Monday, 4 November 2002

'P2OG' allows Pentagon to fight dirty

"Run away from the light": Such might be the motto of a new, covert policy that the Bush administration is considering implementing. According to recent news reports, it would be the largest expansion into the world of black ops and covert action since the end of the Vietnam War in the 1970s.

And that's saying quite a lot, considering that since Vietnam the Pentagon has not exactly been dormant in this area.

As well-known military analyst William Arkin pointed out in an October 27 column in the Los Angeles Times, the development of the Pentagon's covert counter-terror capability has its roots in the 1979 Iran hostage crisis. The army created a highly compartmentalized organization that could collect clandestine intelligence independent of the rest of the US intelligence community, and follow through with covert military action. Today, it operates under the code name Grey Fox. In Afghanistan it operated alongside the Central Intelligence Agency's (CIA) paramilitary Special Activities Division and the Pentagon's Joint Special Operations Command.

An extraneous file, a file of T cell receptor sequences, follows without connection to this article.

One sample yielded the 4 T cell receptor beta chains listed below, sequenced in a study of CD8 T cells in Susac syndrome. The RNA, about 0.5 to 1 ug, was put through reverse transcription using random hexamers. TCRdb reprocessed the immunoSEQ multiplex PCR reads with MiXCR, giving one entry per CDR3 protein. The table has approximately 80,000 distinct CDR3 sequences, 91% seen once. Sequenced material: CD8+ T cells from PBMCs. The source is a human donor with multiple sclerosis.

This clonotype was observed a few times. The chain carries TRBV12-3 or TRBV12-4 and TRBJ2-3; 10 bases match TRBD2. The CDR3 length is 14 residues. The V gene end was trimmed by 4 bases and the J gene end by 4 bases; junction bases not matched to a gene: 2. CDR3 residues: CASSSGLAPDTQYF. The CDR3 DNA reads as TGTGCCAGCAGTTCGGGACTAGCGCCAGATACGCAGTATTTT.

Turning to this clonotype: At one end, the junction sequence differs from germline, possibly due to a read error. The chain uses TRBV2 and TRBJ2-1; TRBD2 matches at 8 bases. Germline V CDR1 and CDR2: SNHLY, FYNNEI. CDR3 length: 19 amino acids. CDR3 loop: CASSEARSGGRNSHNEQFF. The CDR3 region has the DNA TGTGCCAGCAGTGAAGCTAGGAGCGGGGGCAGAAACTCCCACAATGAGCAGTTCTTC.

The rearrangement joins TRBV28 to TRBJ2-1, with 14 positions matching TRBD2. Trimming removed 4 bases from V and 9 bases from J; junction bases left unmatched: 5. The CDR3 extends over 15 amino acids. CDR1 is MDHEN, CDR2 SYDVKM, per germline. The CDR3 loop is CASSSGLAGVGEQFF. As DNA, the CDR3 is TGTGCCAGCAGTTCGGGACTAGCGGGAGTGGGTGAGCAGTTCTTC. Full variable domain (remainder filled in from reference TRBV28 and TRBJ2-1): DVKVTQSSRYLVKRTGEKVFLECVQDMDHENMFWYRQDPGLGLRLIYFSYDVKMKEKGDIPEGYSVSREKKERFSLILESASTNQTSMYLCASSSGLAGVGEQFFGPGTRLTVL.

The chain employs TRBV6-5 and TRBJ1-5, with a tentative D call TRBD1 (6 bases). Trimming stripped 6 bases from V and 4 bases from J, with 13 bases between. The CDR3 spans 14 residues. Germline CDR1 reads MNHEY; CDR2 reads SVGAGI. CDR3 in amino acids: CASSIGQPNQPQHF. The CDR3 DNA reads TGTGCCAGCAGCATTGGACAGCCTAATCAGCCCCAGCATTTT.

Then there are numerous recent initiatives, such as net assessment capabilities at combatant commands, a new campaign support group at Fort Bragg, a counter-terrorism Technology Support Office, to name just a few.

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